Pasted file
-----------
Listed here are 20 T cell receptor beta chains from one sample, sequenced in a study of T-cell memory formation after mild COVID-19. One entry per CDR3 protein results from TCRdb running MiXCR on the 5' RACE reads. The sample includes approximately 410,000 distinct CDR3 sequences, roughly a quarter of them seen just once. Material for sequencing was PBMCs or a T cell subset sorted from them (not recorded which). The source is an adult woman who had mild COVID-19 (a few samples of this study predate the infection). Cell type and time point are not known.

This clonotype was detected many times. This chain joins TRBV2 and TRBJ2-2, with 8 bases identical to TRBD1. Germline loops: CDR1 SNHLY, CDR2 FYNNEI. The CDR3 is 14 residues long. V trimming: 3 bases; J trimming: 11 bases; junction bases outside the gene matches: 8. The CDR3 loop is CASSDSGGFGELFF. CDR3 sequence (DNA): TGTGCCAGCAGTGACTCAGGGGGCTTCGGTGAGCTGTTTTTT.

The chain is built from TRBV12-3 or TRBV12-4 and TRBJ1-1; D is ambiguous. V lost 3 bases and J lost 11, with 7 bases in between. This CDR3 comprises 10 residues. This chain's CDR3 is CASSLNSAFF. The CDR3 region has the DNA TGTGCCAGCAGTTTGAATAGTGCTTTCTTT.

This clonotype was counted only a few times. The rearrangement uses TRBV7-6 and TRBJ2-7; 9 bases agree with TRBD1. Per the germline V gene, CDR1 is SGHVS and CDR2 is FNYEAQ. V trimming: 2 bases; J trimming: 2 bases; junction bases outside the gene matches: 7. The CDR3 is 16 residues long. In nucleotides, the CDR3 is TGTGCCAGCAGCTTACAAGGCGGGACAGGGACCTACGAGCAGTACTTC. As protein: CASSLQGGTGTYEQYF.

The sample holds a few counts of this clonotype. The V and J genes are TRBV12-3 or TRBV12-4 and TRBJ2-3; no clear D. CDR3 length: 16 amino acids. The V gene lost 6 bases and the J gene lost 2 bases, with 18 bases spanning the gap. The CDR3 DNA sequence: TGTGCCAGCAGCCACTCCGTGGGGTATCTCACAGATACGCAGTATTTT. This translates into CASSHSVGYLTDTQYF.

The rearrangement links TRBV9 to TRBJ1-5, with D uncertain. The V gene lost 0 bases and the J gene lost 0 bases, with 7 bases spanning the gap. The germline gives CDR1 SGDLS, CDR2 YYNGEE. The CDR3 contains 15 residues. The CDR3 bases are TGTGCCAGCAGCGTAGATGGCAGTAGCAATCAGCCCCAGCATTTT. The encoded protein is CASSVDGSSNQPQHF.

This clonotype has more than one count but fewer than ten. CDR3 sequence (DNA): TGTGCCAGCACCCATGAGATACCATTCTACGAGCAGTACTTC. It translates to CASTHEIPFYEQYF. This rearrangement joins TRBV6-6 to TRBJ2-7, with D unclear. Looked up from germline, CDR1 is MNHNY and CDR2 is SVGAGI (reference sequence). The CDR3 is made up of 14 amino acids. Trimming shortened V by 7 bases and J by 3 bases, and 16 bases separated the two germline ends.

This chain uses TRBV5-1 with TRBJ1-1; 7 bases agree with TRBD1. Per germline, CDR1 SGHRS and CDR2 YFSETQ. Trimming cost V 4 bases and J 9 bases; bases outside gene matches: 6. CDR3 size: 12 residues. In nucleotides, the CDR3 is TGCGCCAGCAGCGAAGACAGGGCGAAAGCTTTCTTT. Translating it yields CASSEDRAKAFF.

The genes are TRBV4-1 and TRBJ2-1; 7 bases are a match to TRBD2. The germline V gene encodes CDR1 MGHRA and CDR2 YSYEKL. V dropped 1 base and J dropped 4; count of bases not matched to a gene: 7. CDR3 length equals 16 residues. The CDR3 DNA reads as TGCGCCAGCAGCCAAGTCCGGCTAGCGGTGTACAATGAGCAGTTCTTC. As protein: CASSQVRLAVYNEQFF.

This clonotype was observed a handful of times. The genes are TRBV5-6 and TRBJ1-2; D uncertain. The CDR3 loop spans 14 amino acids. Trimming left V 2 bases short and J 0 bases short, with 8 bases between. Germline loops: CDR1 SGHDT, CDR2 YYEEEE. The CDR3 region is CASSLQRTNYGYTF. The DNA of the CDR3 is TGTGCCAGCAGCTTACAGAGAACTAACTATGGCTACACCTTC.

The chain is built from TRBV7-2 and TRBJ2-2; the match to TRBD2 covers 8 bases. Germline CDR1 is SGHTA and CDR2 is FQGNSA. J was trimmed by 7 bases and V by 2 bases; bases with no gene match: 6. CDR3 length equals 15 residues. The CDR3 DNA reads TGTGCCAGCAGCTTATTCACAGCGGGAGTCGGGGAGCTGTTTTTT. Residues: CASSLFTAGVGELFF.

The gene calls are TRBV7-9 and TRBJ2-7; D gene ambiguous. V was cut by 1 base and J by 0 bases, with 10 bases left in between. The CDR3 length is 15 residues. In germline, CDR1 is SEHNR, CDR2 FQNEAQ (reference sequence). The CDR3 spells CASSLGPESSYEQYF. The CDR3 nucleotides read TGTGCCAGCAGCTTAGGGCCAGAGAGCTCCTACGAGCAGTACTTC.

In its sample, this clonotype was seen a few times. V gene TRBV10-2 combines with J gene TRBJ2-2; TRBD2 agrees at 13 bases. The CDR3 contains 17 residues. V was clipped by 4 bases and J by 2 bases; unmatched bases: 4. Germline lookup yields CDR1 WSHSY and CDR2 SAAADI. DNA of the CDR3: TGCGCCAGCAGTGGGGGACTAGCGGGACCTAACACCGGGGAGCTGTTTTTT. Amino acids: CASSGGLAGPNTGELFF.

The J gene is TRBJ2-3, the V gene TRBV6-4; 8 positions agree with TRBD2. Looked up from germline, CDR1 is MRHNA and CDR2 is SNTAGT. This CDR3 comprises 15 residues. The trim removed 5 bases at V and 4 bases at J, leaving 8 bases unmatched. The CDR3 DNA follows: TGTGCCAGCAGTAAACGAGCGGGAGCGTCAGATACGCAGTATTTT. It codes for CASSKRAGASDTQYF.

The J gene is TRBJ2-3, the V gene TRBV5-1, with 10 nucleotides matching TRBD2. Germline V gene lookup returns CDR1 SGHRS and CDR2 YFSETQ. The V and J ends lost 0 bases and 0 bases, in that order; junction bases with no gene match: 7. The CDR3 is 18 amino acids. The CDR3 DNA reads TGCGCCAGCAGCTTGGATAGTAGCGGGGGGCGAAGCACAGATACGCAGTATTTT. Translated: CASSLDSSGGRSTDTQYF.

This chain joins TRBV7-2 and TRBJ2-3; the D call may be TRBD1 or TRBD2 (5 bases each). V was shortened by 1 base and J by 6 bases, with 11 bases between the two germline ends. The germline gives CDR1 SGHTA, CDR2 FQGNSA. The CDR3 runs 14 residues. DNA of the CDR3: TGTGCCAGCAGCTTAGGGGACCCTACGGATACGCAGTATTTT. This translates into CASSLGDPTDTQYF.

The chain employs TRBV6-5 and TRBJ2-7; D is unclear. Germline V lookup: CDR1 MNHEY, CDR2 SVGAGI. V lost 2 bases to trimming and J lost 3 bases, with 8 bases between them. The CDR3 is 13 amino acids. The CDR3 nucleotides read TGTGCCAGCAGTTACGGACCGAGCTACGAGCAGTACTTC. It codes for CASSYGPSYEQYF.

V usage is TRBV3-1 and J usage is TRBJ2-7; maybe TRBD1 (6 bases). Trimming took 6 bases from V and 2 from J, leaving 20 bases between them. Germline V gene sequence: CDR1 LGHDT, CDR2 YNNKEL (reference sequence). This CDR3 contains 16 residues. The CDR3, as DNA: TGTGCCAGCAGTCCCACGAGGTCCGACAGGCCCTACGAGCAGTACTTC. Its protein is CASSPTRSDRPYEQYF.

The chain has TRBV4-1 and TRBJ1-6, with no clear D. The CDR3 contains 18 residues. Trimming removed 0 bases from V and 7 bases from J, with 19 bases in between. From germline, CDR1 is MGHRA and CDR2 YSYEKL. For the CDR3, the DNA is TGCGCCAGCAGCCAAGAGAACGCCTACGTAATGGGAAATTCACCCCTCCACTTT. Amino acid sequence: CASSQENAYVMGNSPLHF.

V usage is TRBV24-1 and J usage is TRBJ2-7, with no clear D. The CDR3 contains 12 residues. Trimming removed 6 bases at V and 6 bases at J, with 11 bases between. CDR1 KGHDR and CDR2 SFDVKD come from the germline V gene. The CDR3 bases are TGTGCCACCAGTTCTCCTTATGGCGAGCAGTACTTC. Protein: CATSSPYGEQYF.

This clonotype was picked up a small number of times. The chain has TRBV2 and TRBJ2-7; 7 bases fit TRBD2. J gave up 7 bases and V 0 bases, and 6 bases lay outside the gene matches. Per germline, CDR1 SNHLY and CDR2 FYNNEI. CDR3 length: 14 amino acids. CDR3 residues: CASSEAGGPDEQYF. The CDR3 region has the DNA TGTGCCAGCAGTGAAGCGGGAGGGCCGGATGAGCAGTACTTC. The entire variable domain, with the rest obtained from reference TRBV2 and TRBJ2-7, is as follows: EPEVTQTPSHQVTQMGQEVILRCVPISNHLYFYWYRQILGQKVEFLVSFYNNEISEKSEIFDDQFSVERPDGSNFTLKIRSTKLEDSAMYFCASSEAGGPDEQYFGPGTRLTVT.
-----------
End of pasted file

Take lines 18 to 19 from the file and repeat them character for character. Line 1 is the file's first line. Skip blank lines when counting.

V usage is TRBV3-1 and J usage is TRBJ2-7; maybe TRBD1 (6 bases). Trimming took 6 bases from V and 2 from J, leaving 20 bases between them. Germline V gene sequence: CDR1 LGHDT, CDR2 YNNKEL (reference sequence). This CDR3 contains 16 residues. The CDR3, as DNA: TGTGCCAGCAGTCCCACGAGGTCCGACAGGCCCTACGAGCAGTACTTC. Its protein is CASSPTRSDRPYEQYF.

The chain has TRBV4-1 and TRBJ1-6, with no clear D. The CDR3 contains 18 residues. Trimming removed 0 bases from V and 7 bases from J, with 19 bases in between. From germline, CDR1 is MGHRA and CDR2 YSYEKL. For the CDR3, the DNA is TGCGCCAGCAGCCAAGAGAACGCCTACGTAATGGGAAATTCACCCCTCCACTTT. Amino acid sequence: CASSQENAYVMGNSPLHF.